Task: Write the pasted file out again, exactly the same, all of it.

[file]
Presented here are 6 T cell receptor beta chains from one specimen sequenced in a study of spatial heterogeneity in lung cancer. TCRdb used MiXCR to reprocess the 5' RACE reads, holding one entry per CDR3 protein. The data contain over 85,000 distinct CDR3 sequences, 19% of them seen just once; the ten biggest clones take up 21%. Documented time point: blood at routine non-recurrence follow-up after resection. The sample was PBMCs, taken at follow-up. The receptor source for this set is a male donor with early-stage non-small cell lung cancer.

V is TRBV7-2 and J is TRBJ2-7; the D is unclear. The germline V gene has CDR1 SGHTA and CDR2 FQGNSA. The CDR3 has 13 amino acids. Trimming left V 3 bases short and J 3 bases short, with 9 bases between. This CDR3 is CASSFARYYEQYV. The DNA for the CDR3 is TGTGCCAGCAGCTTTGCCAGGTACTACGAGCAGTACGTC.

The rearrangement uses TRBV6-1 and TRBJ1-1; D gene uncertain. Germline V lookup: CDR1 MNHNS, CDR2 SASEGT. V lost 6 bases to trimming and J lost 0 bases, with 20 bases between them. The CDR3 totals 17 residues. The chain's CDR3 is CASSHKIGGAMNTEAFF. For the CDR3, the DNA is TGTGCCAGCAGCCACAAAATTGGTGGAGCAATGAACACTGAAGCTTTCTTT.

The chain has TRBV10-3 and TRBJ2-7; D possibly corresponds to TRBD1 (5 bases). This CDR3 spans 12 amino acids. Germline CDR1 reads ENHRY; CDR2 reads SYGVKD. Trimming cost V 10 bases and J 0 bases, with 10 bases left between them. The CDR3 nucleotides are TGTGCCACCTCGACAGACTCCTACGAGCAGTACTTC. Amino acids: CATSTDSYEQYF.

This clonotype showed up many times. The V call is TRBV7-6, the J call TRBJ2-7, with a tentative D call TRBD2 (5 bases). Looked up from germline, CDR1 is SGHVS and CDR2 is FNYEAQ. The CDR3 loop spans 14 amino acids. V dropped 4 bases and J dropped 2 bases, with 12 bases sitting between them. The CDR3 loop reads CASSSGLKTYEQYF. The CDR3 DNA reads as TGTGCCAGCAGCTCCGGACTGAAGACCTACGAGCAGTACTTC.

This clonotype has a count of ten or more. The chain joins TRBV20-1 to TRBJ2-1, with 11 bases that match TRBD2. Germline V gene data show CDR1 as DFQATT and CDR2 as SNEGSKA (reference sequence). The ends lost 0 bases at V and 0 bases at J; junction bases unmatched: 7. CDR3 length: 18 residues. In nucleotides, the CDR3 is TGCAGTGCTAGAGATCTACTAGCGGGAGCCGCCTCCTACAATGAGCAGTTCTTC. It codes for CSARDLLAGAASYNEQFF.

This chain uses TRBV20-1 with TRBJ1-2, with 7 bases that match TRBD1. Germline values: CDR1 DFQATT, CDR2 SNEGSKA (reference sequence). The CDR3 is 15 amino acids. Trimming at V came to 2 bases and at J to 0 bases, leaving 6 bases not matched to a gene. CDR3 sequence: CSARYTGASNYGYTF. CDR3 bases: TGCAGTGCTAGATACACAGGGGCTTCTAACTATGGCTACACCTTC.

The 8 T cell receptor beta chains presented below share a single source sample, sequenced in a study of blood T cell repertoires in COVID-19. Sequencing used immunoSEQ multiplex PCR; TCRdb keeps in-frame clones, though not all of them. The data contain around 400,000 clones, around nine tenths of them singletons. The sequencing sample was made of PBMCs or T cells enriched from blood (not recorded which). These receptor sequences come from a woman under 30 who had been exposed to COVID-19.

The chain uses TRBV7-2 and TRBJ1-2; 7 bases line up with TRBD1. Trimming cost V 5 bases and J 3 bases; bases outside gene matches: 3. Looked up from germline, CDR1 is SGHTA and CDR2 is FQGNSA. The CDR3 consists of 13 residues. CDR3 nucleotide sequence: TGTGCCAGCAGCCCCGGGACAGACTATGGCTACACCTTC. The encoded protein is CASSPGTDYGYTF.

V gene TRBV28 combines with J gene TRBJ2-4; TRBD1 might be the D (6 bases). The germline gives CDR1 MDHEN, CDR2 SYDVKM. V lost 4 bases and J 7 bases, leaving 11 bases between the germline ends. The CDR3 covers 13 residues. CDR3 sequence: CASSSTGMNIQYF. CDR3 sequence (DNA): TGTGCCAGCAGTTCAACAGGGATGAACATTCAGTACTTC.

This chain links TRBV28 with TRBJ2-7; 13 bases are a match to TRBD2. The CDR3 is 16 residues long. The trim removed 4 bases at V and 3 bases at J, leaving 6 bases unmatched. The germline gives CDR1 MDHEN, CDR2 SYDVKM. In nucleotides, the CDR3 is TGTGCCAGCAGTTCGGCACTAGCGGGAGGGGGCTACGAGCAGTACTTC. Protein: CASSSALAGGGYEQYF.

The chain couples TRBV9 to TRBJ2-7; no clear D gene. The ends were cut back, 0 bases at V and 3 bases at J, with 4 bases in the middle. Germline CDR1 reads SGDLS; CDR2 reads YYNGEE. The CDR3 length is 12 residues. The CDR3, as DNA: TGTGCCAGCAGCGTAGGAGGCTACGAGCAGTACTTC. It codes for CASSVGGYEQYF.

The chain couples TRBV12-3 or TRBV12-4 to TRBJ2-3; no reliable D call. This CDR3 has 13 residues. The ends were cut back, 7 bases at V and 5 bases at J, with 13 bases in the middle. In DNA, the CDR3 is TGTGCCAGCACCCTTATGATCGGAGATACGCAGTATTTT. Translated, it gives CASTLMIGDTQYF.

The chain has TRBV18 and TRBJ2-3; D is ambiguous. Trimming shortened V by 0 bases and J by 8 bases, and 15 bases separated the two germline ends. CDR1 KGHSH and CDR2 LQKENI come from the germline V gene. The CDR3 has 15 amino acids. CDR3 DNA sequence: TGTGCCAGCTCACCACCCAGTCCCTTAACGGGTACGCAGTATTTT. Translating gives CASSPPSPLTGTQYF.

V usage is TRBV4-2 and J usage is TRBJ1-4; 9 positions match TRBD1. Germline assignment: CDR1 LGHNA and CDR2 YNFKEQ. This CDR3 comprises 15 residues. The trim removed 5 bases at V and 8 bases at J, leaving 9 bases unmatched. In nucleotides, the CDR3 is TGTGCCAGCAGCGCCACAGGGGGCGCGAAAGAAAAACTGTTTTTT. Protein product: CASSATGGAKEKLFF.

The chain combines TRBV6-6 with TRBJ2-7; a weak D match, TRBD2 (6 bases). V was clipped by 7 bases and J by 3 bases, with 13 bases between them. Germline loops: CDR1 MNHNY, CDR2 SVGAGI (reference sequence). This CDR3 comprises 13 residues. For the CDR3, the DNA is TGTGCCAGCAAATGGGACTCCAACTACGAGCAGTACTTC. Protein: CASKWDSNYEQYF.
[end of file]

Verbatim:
Presented here are 6 T cell receptor beta chains from one specimen sequenced in a study of spatial heterogeneity in lung cancer. TCRdb used MiXCR to reprocess the 5' RACE reads, holding one entry per CDR3 protein. The data contain over 85,000 distinct CDR3 sequences, 19% of them seen just once; the ten biggest clones take up 21%. Documented time point: blood at routine non-recurrence follow-up after resection. The sample was PBMCs, taken at follow-up. The receptor source for this set is a male donor with early-stage non-small cell lung cancer.

V is TRBV7-2 and J is TRBJ2-7; the D is unclear. The germline V gene has CDR1 SGHTA and CDR2 FQGNSA. The CDR3 has 13 amino acids. Trimming left V 3 bases short and J 3 bases short, with 9 bases between. This CDR3 is CASSFARYYEQYV. The DNA for the CDR3 is TGTGCCAGCAGCTTTGCCAGGTACTACGAGCAGTACGTC.

The rearrangement uses TRBV6-1 and TRBJ1-1; D gene uncertain. Germline V lookup: CDR1 MNHNS, CDR2 SASEGT. V lost 6 bases to trimming and J lost 0 bases, with 20 bases between them. The CDR3 totals 17 residues. The chain's CDR3 is CASSHKIGGAMNTEAFF. For the CDR3, the DNA is TGTGCCAGCAGCCACAAAATTGGTGGAGCAATGAACACTGAAGCTTTCTTT.

The chain has TRBV10-3 and TRBJ2-7; D possibly corresponds to TRBD1 (5 bases). This CDR3 spans 12 amino acids. Germline CDR1 reads ENHRY; CDR2 reads SYGVKD. Trimming cost V 10 bases and J 0 bases, with 10 bases left between them. The CDR3 nucleotides are TGTGCCACCTCGACAGACTCCTACGAGCAGTACTTC. Amino acids: CATSTDSYEQYF.

This clonotype showed up many times. The V call is TRBV7-6, the J call TRBJ2-7, with a tentative D call TRBD2 (5 bases). Looked up from germline, CDR1 is SGHVS and CDR2 is FNYEAQ. The CDR3 loop spans 14 amino acids. V dropped 4 bases and J dropped 2 bases, with 12 bases sitting between them. The CDR3 loop reads CASSSGLKTYEQYF. The CDR3 DNA reads as TGTGCCAGCAGCTCCGGACTGAAGACCTACGAGCAGTACTTC.

This clonotype has a count of ten or more. The chain joins TRBV20-1 to TRBJ2-1, with 11 bases that match TRBD2. Germline V gene data show CDR1 as DFQATT and CDR2 as SNEGSKA (reference sequence). The ends lost 0 bases at V and 0 bases at J; junction bases unmatched: 7. CDR3 length: 18 residues. In nucleotides, the CDR3 is TGCAGTGCTAGAGATCTACTAGCGGGAGCCGCCTCCTACAATGAGCAGTTCTTC. It codes for CSARDLLAGAASYNEQFF.

This chain uses TRBV20-1 with TRBJ1-2, with 7 bases that match TRBD1. Germline values: CDR1 DFQATT, CDR2 SNEGSKA (reference sequence). The CDR3 is 15 amino acids. Trimming at V came to 2 bases and at J to 0 bases, leaving 6 bases not matched to a gene. CDR3 sequence: CSARYTGASNYGYTF. CDR3 bases: TGCAGTGCTAGATACACAGGGGCTTCTAACTATGGCTACACCTTC.

The 8 T cell receptor beta chains presented below share a single source sample, sequenced in a study of blood T cell repertoires in COVID-19. Sequencing used immunoSEQ multiplex PCR; TCRdb keeps in-frame clones, though not all of them. The data contain around 400,000 clones, around nine tenths of them singletons. The sequencing sample was made of PBMCs or T cells enriched from blood (not recorded which). These receptor sequences come from a woman under 30 who had been exposed to COVID-19.

The chain uses TRBV7-2 and TRBJ1-2; 7 bases line up with TRBD1. Trimming cost V 5 bases and J 3 bases; bases outside gene matches: 3. Looked up from germline, CDR1 is SGHTA and CDR2 is FQGNSA. The CDR3 consists of 13 residues. CDR3 nucleotide sequence: TGTGCCAGCAGCCCCGGGACAGACTATGGCTACACCTTC. The encoded protein is CASSPGTDYGYTF.

V gene TRBV28 combines with J gene TRBJ2-4; TRBD1 might be the D (6 bases). The germline gives CDR1 MDHEN, CDR2 SYDVKM. V lost 4 bases and J 7 bases, leaving 11 bases between the germline ends. The CDR3 covers 13 residues. CDR3 sequence: CASSSTGMNIQYF. CDR3 sequence (DNA): TGTGCCAGCAGTTCAACAGGGATGAACATTCAGTACTTC.

This chain links TRBV28 with TRBJ2-7; 13 bases are a match to TRBD2. The CDR3 is 16 residues long. The trim removed 4 bases at V and 3 bases at J, leaving 6 bases unmatched. The germline gives CDR1 MDHEN, CDR2 SYDVKM. In nucleotides, the CDR3 is TGTGCCAGCAGTTCGGCACTAGCGGGAGGGGGCTACGAGCAGTACTTC. Protein: CASSSALAGGGYEQYF.

The chain couples TRBV9 to TRBJ2-7; no clear D gene. The ends were cut back, 0 bases at V and 3 bases at J, with 4 bases in the middle. Germline CDR1 reads SGDLS; CDR2 reads YYNGEE. The CDR3 length is 12 residues. The CDR3, as DNA: TGTGCCAGCAGCGTAGGAGGCTACGAGCAGTACTTC. It codes for CASSVGGYEQYF.

The chain couples TRBV12-3 or TRBV12-4 to TRBJ2-3; no reliable D call. This CDR3 has 13 residues. The ends were cut back, 7 bases at V and 5 bases at J, with 13 bases in the middle. In DNA, the CDR3 is TGTGCCAGCACCCTTATGATCGGAGATACGCAGTATTTT. Translated, it gives CASTLMIGDTQYF.

The chain has TRBV18 and TRBJ2-3; D is ambiguous. Trimming shortened V by 0 bases and J by 8 bases, and 15 bases separated the two germline ends. CDR1 KGHSH and CDR2 LQKENI come from the germline V gene. The CDR3 has 15 amino acids. CDR3 DNA sequence: TGTGCCAGCTCACCACCCAGTCCCTTAACGGGTACGCAGTATTTT. Translating gives CASSPPSPLTGTQYF.

V usage is TRBV4-2 and J usage is TRBJ1-4; 9 positions match TRBD1. Germline assignment: CDR1 LGHNA and CDR2 YNFKEQ. This CDR3 comprises 15 residues. The trim removed 5 bases at V and 8 bases at J, leaving 9 bases unmatched. In nucleotides, the CDR3 is TGTGCCAGCAGCGCCACAGGGGGCGCGAAAGAAAAACTGTTTTTT. Protein product: CASSATGGAKEKLFF.

The chain combines TRBV6-6 with TRBJ2-7; a weak D match, TRBD2 (6 bases). V was clipped by 7 bases and J by 3 bases, with 13 bases between them. Germline loops: CDR1 MNHNY, CDR2 SVGAGI (reference sequence). This CDR3 comprises 13 residues. For the CDR3, the DNA is TGTGCCAGCAAATGGGACTCCAACTACGAGCAGTACTTC. Protein: CASKWDSNYEQYF.